Recent studies applied single-cell RNA sequencing to analyses the transcriptome of the infusion products and/or blood samples of patients undergoing anti-CD19 CAR-T cell therapy. The data set published by Deng et al., 2020 contains 24 infusion product transcriptomes along with information about adverse effects. Their results suggest that heterogeneity in the cellular and molecular features of CAR-T cell infusion products contributes to variation in efficacy and toxicity after therapy of lymphomas. In our re-analysis of this data, we extend the original analyses by an in-detail characterization of the expression landscapes with single-cell resolution and with special focus on T cell subpopulation composition, their transcriptional states, and their relation to neurotoxic side effects. For this, we developed the so-called single-cell data portraying approach by adapting and extending our previous work on self-organizing maps (SOM) portraying of transcriptome, methylome and genome data in bulk settings, and its application in the context of cancer, inflammatory diseases, and health research. The method is based on SOM machine learning, and supplements it with extensive analysis and visualization options including pseudo-temporal ordering, combined omics studies, and proof-of-principle applications in single-cell experiments. It is available as R-package ‘oposSOM’ on Bioconductor and GitHub repositories, and part of the results of the previous studies are available in an interactive data and results browsing tool.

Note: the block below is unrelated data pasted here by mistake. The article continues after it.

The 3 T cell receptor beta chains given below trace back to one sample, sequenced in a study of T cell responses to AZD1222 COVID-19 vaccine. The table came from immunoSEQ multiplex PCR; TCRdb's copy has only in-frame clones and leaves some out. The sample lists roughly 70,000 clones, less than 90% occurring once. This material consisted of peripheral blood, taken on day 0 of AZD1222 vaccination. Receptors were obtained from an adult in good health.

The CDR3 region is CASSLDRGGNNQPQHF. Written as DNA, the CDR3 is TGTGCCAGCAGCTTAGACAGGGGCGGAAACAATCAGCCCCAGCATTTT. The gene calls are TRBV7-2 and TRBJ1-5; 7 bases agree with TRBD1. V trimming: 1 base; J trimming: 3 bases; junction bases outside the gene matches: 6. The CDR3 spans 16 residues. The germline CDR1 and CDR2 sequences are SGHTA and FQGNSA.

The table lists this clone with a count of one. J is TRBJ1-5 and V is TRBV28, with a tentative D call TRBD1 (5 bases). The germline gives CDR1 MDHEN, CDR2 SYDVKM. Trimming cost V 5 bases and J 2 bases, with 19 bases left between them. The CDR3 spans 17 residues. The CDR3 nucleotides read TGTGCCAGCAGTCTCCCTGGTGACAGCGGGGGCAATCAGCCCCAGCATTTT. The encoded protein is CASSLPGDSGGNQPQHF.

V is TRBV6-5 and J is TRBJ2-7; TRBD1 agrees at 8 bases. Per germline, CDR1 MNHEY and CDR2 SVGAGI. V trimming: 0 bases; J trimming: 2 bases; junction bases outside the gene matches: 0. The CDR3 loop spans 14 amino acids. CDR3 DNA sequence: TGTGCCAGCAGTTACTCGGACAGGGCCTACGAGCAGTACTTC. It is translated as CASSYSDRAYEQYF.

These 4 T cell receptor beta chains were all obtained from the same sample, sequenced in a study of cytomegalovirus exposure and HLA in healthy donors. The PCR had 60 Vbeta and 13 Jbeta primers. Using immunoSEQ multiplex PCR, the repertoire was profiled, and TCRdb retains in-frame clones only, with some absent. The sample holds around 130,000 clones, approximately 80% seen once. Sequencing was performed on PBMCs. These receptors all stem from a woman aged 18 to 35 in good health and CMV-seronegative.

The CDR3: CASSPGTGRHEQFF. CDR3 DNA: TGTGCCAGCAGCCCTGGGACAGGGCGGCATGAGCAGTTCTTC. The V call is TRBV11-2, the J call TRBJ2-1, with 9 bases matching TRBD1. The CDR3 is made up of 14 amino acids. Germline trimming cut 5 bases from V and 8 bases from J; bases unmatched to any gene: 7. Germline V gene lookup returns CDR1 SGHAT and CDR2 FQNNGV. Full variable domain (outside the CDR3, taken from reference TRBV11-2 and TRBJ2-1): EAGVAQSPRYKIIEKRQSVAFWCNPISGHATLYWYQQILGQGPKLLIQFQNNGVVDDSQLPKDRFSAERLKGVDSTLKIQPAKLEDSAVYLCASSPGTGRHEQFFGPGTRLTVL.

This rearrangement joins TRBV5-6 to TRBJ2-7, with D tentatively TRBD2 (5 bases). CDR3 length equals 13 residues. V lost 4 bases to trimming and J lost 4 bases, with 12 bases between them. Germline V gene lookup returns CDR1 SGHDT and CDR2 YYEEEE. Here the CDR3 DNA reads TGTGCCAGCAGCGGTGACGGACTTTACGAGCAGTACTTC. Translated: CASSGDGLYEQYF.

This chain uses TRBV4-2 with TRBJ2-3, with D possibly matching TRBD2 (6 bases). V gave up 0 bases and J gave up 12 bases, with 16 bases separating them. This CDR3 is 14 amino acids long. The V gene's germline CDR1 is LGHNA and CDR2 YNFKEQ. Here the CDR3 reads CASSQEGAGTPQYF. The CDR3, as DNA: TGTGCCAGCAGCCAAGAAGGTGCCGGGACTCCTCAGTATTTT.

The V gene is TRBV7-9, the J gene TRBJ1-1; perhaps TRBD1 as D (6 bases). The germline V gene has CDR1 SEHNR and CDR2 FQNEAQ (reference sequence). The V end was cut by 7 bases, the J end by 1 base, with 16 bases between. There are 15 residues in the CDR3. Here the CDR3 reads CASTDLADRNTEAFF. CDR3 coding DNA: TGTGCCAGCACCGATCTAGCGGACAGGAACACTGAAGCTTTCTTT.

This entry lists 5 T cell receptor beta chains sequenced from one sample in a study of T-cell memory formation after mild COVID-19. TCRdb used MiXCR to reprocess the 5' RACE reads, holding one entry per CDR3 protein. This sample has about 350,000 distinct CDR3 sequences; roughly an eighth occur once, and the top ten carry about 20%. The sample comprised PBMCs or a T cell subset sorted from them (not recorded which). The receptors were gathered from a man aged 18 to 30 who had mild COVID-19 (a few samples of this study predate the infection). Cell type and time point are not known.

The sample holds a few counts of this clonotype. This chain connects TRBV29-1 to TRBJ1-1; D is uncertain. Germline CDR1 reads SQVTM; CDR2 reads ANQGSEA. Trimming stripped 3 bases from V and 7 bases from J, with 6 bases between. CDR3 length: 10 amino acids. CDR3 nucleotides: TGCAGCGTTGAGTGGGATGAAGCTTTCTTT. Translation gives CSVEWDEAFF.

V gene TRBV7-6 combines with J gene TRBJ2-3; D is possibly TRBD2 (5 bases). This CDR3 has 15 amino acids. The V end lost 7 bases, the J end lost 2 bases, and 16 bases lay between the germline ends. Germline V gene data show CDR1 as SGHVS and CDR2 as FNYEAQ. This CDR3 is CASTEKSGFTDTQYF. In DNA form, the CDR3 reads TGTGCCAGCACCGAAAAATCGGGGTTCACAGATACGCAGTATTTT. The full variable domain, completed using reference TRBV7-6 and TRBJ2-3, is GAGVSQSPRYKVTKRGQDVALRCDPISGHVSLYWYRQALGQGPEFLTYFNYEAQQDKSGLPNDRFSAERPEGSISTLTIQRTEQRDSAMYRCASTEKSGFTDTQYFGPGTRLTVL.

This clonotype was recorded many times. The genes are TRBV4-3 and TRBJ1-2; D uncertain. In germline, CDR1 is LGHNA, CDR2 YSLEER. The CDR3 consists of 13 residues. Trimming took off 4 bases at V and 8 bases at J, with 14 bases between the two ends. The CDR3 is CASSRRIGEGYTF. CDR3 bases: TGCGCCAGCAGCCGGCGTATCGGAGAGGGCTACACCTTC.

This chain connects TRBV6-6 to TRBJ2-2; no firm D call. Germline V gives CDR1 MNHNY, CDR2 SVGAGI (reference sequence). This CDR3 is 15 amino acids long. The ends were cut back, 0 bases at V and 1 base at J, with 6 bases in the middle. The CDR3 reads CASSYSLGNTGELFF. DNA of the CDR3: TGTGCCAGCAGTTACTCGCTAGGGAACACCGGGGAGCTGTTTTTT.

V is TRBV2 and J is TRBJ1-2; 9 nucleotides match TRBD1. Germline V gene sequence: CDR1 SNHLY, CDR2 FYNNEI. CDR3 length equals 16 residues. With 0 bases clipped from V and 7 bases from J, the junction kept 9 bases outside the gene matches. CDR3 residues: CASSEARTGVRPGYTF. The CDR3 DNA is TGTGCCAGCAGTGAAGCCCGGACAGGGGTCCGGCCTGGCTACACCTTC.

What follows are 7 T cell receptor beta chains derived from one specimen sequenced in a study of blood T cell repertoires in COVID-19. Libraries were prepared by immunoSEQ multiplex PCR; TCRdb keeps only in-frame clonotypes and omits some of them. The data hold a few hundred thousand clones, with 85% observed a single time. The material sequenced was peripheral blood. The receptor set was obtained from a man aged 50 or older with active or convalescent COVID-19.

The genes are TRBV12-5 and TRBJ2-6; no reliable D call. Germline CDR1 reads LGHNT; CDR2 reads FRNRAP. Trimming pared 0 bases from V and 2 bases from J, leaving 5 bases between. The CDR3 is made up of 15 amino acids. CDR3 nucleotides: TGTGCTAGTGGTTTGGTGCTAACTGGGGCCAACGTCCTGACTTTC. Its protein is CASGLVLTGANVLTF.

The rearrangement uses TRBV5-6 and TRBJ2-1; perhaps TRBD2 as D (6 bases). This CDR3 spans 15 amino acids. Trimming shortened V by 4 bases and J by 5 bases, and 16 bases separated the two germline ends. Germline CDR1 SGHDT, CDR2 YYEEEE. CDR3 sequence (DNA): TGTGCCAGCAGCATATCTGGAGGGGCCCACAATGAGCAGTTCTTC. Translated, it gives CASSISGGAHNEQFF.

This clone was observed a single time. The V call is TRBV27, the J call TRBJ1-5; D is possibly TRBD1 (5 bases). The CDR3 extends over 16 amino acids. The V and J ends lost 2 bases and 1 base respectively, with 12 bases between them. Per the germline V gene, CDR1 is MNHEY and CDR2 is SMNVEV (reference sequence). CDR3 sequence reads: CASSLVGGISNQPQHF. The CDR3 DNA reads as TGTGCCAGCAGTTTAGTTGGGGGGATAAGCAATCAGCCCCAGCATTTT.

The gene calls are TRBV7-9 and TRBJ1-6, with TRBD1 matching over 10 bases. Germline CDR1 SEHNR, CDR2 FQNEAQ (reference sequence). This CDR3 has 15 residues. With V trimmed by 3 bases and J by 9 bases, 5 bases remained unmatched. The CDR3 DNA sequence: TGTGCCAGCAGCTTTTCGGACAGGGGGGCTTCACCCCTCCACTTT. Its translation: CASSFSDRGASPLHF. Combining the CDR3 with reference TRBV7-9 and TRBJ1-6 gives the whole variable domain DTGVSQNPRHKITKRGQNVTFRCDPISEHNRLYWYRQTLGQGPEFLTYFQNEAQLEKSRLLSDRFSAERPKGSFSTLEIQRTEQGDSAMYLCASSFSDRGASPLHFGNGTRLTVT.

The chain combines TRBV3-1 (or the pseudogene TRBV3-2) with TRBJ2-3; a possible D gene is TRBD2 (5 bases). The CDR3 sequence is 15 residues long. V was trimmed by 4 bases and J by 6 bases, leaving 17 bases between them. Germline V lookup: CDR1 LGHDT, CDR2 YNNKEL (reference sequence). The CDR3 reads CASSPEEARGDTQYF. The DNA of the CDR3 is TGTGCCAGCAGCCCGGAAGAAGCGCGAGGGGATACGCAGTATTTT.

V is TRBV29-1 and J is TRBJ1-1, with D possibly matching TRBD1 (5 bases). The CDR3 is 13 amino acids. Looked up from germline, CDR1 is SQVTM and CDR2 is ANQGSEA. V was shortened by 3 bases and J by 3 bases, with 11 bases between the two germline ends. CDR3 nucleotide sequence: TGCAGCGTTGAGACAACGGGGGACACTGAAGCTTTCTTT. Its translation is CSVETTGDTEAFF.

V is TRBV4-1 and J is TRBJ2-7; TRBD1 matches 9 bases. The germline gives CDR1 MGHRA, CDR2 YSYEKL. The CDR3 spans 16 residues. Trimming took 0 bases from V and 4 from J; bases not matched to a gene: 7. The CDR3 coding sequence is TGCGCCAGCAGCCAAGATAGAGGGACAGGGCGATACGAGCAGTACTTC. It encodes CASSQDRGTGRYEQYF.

In this publication, we present comprehensive data portraying of the infusion products of CAR-T cell immunotherapy in order to decipher transcriptomic landscapes in terms of defined activation patterns related to the different T cell subpopulations, cellular functions, variations as a function of the CAR construct, and neurotoxicity complications. We will demonstrate capabilities of the single-cell data portraying to disentangle complex co-expression relations of the genes as well as the broad similarity and variability continuum of more than hundred thousand cells. Our analysis revealed that the transcriptional states of cells derived from patients with low ICANS grade do not differ from those of cells from high ICANS patients. On the other hand, their relative abundancies vary markedly thus making relative frequencies of distinct cell states a potential indicator for adverse effects.


We provided a comprehensive single cell data portraying and demonstrated its capabilities to disentangle transcriptional states using intuitive visualization, functional mining, molecular cell stratification, and variability analyses. We have shown that scalable resolution from single-cell- to subpopulation-level generates novel insights into high-dimensional data sets, and particularly of CAR-T infusion products which extend the results reported in the original publication: We find that the transcriptional states of cells derived from patients with low ICANS grade do not differ from those of cells from high ICANS patients, while their relative abundancies with regard to cell cycle activity, CAR status and T cell exhaustion vary markedly.

Our results indicate that therapies can be improved by depletion of cell cycle arrested and CAR- cells, however CAR-T cell immunotherapy optimization needs further studies with higher number of patients involved to monitor a broader range of cellular and transcriptional states.